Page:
London Banker turned Tiffinwala (that’s what granny thinks)
You’re probably curious to know why I left banking to become a tiffinwala? In that case, great minds (granny and you) think alike. Hopefully, by the end of this article, you will disagree with granny. So before the story unfolds, I just want to let you know that this post is not about hard-hitting “follow your dream” quotes, but a simple story of a boy, who pursued an idea, thanks to a 6-inch (semi) warm subway.
Nov 2014, London : ‘Takeaway’ Era
When all you can cook is Maggi, “takeaways” are your best friend. That evening was no different, as I unwrapped my dinner and bit into my sandwich. The perk of regularly having takeaway food is that you know the taste even before having it – the burger tastes just the same, anytime, anywhere. You get my point, I was feeding myself, but it was far from enjoying dinner.
As I often muttered “Yeh Kya Bakwaas hai”, I also thought about how easy life would be if I could just pay someone to cook for me. I already had a target “someone” in mind – my colleagues. I was a big fan of my colleagues’ lunch but was always hesitant to ask them for more than a bite. After all, who likes to be known as the bhukkad (glutton) on the floor, right. But there had to be a solution to this hesitation. There had to be – for the sake of food and food lovers.
As days passed by, this thought constantly recurred, and I realised there might be many in my situation, wanting to have home-made food but no platform to access it. This gap gave birth to the idea of creating a network where food makers and eaters could come together to celebrate food. As I started sketching out the initial plans, it grew on me with each passing day. Fast-forward 3 months and I was at Heathrow with a one-way ticket to Mumbai. All I was carrying with me was an idea and 2 big suitcases of motivation to build a startup.
The only items I left behind were my takeaway loyalty cards.
March 2015: Waking up in Mumbai
Before diving into self-employment, I read a lot of entrepreneurial journeys, all of which inspired me to take the leap. The bottom line to these stories was that it’s going to be a roller-coaster ride filled with varying voices, so my motto was ‘work hard in silence and let the product speak’. These words were etched in my mind, until granny’s voice came into the picture. Ever since I had left my job, granny was the only one concerned with my plans. She expressed her concern on day 2 -“Akshay, are you starting a tiffin service? But no one in the family has ever entered the food business”. My granny had the impression that I would be on the phone all day taking food orders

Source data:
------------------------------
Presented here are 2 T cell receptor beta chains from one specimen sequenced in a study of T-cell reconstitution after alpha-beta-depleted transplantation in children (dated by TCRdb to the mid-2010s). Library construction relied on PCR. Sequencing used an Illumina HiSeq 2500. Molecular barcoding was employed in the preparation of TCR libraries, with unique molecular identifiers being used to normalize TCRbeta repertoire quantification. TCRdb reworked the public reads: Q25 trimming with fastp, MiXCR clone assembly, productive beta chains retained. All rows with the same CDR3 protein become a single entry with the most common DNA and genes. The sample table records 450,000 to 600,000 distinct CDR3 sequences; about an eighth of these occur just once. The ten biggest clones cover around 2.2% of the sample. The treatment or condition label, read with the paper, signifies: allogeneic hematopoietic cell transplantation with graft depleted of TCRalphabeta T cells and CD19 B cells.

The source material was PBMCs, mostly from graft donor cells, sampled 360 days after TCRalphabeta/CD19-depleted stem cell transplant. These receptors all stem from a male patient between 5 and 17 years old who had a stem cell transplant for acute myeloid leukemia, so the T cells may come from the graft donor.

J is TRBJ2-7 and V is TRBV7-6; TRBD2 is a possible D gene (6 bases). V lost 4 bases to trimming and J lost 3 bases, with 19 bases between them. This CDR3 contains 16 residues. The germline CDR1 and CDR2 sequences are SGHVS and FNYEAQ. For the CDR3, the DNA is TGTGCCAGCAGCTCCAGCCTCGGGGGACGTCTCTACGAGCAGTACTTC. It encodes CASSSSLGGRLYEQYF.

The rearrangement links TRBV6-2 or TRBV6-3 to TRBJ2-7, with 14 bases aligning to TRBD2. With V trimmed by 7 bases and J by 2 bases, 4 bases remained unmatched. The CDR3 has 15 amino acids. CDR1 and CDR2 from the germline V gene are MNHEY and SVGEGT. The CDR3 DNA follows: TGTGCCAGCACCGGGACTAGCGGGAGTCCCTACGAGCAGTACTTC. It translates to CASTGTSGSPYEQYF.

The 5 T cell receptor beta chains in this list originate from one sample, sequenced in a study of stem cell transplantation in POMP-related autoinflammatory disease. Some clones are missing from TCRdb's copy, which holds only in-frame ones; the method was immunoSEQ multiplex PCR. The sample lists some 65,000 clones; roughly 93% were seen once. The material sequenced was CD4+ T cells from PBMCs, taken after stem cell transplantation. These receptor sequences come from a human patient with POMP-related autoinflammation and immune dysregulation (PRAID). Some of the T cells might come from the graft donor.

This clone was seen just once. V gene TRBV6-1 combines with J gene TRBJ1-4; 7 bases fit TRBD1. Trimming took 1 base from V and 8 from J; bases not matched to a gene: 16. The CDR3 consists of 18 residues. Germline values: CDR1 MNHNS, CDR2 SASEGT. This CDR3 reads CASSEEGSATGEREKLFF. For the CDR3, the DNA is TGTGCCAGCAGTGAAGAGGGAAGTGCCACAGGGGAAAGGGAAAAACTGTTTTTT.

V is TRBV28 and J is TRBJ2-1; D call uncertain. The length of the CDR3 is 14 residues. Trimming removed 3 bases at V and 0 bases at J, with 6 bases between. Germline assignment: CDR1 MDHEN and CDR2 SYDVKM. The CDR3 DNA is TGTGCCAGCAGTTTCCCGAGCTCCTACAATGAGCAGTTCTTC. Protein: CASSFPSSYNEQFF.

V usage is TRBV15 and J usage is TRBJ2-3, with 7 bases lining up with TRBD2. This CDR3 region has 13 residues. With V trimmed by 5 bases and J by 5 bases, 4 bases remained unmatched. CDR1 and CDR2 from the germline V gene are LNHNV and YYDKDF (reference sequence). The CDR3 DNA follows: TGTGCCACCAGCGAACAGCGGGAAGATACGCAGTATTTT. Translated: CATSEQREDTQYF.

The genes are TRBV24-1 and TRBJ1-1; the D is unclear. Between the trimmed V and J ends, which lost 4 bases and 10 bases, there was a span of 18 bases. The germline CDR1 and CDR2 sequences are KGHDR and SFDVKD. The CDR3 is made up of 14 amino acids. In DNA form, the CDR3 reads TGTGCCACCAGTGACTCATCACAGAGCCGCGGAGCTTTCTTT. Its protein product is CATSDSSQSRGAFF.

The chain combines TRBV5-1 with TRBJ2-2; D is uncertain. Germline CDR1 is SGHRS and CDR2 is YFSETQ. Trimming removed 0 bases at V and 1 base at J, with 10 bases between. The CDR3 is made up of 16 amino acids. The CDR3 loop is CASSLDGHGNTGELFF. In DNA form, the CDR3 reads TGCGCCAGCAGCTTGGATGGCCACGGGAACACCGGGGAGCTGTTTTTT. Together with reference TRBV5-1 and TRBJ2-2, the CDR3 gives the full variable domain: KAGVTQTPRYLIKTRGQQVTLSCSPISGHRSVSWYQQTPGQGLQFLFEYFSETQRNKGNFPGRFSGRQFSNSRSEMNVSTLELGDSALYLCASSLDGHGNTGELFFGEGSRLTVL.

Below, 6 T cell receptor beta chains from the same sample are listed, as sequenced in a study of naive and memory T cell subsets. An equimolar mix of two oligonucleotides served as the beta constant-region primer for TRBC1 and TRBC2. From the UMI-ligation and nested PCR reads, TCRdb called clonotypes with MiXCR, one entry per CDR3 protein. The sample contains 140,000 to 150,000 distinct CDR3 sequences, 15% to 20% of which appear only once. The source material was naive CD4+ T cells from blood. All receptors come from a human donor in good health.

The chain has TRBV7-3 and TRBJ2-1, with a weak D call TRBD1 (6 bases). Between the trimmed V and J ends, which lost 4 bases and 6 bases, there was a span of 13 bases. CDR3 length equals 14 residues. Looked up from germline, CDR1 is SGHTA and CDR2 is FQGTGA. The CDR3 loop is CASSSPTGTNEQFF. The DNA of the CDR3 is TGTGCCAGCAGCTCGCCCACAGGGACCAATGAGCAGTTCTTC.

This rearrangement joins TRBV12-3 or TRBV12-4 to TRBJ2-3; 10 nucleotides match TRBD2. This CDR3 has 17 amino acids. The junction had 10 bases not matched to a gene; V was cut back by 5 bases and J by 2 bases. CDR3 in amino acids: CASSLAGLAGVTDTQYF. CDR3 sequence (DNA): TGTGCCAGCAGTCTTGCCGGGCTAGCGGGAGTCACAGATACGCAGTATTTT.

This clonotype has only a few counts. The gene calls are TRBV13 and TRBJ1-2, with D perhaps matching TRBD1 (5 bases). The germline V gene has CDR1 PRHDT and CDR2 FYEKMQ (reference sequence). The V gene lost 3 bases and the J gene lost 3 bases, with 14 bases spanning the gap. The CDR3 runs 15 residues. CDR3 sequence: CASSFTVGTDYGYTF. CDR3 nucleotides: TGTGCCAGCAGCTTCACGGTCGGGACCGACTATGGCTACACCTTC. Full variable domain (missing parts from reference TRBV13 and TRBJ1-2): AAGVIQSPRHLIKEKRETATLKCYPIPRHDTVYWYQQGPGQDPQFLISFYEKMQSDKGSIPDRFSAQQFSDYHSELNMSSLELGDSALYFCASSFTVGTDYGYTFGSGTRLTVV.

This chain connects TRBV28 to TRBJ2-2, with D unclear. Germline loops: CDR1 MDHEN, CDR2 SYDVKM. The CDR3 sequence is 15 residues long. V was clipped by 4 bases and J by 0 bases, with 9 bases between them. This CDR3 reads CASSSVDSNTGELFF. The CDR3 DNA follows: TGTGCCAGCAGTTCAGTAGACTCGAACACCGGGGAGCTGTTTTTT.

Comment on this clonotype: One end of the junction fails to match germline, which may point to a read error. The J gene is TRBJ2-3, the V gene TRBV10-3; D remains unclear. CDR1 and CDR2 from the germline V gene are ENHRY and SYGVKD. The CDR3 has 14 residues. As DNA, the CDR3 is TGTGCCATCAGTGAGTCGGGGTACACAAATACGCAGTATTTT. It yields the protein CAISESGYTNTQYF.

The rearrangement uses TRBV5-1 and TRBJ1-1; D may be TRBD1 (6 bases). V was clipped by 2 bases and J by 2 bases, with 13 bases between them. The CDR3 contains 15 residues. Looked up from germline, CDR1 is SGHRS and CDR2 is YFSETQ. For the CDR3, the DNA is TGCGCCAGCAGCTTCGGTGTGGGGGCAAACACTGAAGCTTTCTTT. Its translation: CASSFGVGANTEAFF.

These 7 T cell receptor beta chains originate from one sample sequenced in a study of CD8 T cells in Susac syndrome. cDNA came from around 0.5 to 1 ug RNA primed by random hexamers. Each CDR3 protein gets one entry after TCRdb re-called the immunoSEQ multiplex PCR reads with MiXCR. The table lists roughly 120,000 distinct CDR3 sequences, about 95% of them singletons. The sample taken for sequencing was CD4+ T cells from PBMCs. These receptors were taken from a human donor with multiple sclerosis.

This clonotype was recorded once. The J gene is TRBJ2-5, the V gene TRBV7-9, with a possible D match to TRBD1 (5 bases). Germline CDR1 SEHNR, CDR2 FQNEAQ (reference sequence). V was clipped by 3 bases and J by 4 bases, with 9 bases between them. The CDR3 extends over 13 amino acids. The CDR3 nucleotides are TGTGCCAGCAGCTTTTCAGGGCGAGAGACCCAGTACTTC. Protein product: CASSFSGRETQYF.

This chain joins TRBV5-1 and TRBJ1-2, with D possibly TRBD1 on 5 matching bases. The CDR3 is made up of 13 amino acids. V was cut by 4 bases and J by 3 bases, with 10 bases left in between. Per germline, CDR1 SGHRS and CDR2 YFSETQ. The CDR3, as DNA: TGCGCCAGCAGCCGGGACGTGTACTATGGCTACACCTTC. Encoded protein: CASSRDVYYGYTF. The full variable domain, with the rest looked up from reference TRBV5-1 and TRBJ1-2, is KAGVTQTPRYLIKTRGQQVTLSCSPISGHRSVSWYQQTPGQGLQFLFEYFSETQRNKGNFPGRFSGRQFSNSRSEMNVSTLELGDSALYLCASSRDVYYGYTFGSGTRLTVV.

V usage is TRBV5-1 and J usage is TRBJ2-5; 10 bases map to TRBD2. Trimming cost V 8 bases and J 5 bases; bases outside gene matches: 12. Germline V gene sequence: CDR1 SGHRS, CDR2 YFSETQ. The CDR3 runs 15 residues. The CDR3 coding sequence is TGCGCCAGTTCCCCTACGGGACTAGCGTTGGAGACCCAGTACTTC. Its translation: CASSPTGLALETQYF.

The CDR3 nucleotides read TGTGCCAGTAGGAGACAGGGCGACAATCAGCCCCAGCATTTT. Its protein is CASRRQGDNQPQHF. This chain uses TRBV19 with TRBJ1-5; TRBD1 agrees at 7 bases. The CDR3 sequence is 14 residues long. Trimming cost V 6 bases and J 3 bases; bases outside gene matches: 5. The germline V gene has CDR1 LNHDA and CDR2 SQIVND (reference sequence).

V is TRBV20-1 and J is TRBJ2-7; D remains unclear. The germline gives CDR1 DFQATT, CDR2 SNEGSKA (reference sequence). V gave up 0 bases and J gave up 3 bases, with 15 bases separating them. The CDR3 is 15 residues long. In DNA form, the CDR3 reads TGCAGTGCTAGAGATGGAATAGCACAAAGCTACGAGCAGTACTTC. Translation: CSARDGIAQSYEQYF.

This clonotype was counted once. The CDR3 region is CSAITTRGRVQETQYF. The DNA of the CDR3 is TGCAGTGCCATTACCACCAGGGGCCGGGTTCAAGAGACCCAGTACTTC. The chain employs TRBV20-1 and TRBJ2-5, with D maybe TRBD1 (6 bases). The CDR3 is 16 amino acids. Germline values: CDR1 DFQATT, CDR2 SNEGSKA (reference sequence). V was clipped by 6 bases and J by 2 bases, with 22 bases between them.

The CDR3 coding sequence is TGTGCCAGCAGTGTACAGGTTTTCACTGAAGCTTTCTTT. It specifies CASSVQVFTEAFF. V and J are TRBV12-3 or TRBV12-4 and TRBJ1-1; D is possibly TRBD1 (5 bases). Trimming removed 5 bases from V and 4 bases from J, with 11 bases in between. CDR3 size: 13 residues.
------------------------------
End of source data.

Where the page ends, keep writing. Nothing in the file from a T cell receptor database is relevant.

Do Daal – Teen Roti – Kahan Bhejna hai?
It might make you laugh, but it surely burst my bubble. As I tried explaining her the concept, I realised I had to first start with– What’s a smartphone? After an hour of trying, granny came to the conclusion that I was trying to sell food using the internet instead of a phone. Oh boy!#MissionImpossible
Hopefully, I can take you through the concept a lot quicker.
Food for thought
As I mentioned, I wanted to create a network where food could be shared and eaten without any barriers. Before you get down to thinking it’s another food delivery service. Nah, it’s not. There are a handful already doing a great job. I am here to build a food-sharing platform between Neighbours – yes, your next-door buddy! You might have often sniffed that aroma from your neighbours’ kitchen. But how often have you tasted their dish? So, I thought why not give food lovers an opportunity where they don’t need a bahana to have their Neighbours’ Khana.